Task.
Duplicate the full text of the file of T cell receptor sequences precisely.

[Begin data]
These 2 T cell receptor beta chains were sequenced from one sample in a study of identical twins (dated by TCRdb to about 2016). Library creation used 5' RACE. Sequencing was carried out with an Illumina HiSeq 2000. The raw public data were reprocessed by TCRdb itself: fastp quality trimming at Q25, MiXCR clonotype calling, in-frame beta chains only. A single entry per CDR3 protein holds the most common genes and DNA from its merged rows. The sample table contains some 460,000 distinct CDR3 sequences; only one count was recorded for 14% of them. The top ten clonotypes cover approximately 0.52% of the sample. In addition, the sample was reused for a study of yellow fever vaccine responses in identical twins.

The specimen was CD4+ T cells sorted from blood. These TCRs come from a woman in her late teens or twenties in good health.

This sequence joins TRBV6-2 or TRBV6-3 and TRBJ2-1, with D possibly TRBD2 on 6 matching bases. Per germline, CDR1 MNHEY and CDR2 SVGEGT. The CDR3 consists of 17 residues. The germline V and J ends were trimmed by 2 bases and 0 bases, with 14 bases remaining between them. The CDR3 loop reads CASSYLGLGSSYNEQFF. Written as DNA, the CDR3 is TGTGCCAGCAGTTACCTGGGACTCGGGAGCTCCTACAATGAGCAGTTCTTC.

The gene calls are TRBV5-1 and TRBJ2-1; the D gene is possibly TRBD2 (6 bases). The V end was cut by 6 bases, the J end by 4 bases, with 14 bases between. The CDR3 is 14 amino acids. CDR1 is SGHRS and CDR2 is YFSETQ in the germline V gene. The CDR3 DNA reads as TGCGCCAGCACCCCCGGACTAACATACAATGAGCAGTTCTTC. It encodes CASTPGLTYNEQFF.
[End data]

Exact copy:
These 2 T cell receptor beta chains were sequenced from one sample in a study of identical twins (dated by TCRdb to about 2016). Library creation used 5' RACE. Sequencing was carried out with an Illumina HiSeq 2000. The raw public data were reprocessed by TCRdb itself: fastp quality trimming at Q25, MiXCR clonotype calling, in-frame beta chains only. A single entry per CDR3 protein holds the most common genes and DNA from its merged rows. The sample table contains some 460,000 distinct CDR3 sequences; only one count was recorded for 14% of them. The top ten clonotypes cover approximately 0.52% of the sample. In addition, the sample was reused for a study of yellow fever vaccine responses in identical twins.

The specimen was CD4+ T cells sorted from blood. These TCRs come from a woman in her late teens or twenties in good health.

This sequence joins TRBV6-2 or TRBV6-3 and TRBJ2-1, with D possibly TRBD2 on 6 matching bases. Per germline, CDR1 MNHEY and CDR2 SVGEGT. The CDR3 consists of 17 residues. The germline V and J ends were trimmed by 2 bases and 0 bases, with 14 bases remaining between them. The CDR3 loop reads CASSYLGLGSSYNEQFF. Written as DNA, the CDR3 is TGTGCCAGCAGTTACCTGGGACTCGGGAGCTCCTACAATGAGCAGTTCTTC.

The gene calls are TRBV5-1 and TRBJ2-1; the D gene is possibly TRBD2 (6 bases). The V end was cut by 6 bases, the J end by 4 bases, with 14 bases between. The CDR3 is 14 amino acids. CDR1 is SGHRS and CDR2 is YFSETQ in the germline V gene. The CDR3 DNA reads as TGCGCCAGCACCCCCGGACTAACATACAATGAGCAGTTCTTC. It encodes CASTPGLTYNEQFF.